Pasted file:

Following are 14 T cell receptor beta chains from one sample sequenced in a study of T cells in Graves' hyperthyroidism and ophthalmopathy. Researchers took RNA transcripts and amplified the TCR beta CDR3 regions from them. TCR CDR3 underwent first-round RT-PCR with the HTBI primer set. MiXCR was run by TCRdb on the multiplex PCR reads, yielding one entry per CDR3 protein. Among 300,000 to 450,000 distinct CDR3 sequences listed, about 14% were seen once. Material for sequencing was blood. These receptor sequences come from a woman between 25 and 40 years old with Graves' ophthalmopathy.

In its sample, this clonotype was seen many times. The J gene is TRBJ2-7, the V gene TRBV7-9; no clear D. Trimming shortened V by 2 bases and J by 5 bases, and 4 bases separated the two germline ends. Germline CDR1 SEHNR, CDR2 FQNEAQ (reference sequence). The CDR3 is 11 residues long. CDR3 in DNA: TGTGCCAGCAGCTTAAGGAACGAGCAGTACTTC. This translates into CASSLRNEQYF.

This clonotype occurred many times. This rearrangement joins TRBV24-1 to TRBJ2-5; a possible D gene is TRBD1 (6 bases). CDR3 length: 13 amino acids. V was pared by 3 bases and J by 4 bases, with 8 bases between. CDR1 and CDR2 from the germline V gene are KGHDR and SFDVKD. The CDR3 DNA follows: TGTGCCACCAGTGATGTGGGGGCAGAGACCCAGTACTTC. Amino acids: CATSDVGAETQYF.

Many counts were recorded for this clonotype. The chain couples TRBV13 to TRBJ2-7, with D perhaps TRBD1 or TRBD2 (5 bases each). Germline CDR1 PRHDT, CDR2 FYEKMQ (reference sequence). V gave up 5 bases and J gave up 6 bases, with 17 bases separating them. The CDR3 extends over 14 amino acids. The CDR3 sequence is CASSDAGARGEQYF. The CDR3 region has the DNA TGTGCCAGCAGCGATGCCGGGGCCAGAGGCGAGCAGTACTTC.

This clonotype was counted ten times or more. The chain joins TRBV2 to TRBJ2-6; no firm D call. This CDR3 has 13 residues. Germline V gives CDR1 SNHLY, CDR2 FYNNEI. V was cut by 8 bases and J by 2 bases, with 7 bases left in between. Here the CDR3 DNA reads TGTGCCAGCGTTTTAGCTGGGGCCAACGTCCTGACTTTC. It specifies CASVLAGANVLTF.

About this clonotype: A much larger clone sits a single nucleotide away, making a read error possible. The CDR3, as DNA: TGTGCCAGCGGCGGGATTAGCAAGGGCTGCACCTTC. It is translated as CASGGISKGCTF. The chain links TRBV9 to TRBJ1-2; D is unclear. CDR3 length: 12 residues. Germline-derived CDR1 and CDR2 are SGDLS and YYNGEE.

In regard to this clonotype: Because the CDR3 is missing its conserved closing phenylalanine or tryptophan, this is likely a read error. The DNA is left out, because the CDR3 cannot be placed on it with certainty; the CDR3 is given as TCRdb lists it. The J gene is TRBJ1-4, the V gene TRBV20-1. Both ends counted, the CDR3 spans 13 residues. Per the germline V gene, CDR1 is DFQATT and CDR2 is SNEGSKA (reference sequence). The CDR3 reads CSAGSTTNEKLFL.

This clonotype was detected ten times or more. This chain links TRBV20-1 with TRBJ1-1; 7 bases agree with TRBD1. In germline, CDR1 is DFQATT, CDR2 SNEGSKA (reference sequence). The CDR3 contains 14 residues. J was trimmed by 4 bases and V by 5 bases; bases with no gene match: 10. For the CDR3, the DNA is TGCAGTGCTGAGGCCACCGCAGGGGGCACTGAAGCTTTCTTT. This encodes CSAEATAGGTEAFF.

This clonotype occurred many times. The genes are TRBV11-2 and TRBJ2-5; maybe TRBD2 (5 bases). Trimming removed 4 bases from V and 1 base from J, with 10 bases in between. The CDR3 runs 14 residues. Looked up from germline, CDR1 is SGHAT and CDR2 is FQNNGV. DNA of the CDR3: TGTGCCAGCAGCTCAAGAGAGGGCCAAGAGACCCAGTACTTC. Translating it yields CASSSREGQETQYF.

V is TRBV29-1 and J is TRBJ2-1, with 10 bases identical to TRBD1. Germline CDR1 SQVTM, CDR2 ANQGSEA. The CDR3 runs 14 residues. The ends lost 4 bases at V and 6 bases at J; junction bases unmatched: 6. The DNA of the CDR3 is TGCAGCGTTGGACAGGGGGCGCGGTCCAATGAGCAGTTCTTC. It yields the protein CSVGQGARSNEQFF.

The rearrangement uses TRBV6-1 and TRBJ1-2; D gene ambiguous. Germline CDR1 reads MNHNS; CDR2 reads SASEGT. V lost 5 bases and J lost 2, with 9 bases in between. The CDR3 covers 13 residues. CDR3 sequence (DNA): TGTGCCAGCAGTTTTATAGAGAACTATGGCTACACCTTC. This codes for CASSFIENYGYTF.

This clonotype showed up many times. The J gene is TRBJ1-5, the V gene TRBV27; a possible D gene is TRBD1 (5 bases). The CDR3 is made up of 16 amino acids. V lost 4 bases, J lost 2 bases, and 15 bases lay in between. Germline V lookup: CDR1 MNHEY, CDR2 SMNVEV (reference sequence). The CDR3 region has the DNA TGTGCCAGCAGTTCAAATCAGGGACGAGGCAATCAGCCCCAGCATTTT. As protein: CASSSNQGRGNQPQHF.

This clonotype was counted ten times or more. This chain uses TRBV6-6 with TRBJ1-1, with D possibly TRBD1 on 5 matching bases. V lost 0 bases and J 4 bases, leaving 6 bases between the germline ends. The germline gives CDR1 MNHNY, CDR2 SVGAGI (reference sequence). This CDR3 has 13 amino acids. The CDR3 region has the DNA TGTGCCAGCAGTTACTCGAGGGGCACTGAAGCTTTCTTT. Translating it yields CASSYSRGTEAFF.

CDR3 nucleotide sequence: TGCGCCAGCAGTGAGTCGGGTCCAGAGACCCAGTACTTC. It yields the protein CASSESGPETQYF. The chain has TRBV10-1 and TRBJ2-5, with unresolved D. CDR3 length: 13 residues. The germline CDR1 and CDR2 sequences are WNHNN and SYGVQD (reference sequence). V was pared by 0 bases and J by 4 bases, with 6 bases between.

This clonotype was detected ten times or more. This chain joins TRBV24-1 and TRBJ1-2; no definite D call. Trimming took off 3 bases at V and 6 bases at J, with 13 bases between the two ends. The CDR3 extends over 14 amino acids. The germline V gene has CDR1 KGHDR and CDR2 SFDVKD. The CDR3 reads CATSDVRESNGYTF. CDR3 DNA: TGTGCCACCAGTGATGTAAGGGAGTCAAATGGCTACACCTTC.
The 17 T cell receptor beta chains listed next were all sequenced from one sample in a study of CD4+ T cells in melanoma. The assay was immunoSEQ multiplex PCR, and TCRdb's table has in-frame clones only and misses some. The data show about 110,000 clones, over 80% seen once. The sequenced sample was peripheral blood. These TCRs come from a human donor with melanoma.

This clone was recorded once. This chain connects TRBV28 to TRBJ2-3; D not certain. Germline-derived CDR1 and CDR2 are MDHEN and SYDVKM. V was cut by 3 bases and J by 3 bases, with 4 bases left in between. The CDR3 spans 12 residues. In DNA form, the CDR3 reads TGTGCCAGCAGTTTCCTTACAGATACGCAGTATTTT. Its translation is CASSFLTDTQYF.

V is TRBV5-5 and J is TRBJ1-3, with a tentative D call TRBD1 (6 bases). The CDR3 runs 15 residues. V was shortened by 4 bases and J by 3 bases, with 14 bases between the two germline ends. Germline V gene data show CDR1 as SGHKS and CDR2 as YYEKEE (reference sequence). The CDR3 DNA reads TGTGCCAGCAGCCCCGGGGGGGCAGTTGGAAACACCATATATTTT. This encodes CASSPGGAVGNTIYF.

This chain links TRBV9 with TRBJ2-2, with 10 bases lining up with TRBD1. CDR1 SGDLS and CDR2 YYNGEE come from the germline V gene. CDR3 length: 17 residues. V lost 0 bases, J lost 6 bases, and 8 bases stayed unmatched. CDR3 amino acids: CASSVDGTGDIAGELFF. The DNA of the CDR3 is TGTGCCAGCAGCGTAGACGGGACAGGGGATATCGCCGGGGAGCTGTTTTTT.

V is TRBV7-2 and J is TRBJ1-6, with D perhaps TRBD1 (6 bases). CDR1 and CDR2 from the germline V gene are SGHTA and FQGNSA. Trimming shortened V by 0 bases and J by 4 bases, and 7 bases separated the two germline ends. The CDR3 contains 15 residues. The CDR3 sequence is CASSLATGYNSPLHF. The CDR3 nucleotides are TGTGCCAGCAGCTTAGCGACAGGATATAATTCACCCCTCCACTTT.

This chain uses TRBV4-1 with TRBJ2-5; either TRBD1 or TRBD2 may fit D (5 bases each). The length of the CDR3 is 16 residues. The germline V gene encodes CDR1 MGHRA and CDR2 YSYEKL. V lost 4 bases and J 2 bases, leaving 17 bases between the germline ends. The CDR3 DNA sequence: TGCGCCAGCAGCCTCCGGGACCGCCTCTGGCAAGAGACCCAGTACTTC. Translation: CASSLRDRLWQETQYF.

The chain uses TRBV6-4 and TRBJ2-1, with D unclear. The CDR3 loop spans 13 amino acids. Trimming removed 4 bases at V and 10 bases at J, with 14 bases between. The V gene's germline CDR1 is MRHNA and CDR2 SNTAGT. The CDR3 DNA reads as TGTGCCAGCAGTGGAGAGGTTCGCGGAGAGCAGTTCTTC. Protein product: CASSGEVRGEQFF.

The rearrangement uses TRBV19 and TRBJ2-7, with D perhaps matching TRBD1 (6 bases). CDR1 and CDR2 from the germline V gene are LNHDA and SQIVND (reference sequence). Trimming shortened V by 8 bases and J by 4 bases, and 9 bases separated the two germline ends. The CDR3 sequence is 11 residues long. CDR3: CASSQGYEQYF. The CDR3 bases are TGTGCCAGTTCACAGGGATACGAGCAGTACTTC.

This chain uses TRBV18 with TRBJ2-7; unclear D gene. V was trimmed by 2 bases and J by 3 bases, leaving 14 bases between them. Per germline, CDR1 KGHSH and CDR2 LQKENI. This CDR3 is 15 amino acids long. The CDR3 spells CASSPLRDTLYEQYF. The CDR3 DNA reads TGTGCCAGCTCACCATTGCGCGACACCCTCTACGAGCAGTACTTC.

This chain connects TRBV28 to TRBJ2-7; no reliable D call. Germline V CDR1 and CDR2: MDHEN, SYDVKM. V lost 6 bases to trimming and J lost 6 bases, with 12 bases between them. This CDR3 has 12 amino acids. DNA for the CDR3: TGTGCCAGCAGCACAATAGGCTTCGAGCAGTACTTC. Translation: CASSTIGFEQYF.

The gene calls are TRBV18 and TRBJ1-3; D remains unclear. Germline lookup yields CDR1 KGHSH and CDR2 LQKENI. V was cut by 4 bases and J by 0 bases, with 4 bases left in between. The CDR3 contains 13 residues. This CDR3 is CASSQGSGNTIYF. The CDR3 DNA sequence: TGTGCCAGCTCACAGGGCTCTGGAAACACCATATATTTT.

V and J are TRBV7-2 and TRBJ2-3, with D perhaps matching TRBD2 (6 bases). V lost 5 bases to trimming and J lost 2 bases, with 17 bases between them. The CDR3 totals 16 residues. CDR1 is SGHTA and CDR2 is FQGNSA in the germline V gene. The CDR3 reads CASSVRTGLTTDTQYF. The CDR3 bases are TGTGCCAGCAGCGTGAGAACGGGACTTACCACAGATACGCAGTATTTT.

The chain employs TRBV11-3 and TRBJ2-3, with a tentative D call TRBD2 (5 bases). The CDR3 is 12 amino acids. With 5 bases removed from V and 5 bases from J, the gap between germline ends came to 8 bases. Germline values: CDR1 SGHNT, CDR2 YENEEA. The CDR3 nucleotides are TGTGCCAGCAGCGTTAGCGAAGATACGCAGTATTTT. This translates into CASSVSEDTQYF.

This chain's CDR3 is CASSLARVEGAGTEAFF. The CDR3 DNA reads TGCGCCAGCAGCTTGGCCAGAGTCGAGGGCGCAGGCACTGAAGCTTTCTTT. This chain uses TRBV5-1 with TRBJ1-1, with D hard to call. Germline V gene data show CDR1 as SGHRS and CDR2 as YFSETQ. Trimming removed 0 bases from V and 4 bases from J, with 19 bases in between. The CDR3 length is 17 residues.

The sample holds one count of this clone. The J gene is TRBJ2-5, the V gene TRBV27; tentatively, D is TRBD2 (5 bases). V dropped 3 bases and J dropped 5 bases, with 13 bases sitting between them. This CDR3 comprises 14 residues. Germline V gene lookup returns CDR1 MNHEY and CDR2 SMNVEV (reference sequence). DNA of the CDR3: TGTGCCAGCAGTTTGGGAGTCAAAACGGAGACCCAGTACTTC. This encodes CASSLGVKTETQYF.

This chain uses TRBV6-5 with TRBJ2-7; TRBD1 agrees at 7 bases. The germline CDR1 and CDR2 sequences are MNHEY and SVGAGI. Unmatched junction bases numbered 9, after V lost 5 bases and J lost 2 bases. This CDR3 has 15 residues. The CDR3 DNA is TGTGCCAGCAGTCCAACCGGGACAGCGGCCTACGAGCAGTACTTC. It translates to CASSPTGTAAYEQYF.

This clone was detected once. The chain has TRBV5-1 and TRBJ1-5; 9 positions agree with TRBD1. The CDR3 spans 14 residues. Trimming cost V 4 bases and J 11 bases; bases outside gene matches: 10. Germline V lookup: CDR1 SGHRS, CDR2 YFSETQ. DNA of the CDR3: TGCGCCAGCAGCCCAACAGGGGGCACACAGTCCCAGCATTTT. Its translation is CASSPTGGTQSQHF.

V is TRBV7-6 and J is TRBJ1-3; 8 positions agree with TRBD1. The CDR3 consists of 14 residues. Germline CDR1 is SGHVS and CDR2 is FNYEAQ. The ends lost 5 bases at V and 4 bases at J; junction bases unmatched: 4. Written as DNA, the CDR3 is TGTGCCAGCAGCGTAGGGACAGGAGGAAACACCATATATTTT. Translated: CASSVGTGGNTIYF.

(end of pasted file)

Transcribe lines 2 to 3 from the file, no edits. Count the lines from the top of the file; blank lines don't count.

In its sample, this clonotype was seen many times. The J gene is TRBJ2-7, the V gene TRBV7-9; no clear D. Trimming shortened V by 2 bases and J by 5 bases, and 4 bases separated the two germline ends. Germline CDR1 SEHNR, CDR2 FQNEAQ (reference sequence). The CDR3 is 11 residues long. CDR3 in DNA: TGTGCCAGCAGCTTAAGGAACGAGCAGTACTTC. This translates into CASSLRNEQYF.

This clonotype occurred many times. This rearrangement joins TRBV24-1 to TRBJ2-5; a possible D gene is TRBD1 (6 bases). CDR3 length: 13 amino acids. V was pared by 3 bases and J by 4 bases, with 8 bases between. CDR1 and CDR2 from the germline V gene are KGHDR and SFDVKD. The CDR3 DNA follows: TGTGCCACCAGTGATGTGGGGGCAGAGACCCAGTACTTC. Amino acids: CATSDVGAETQYF.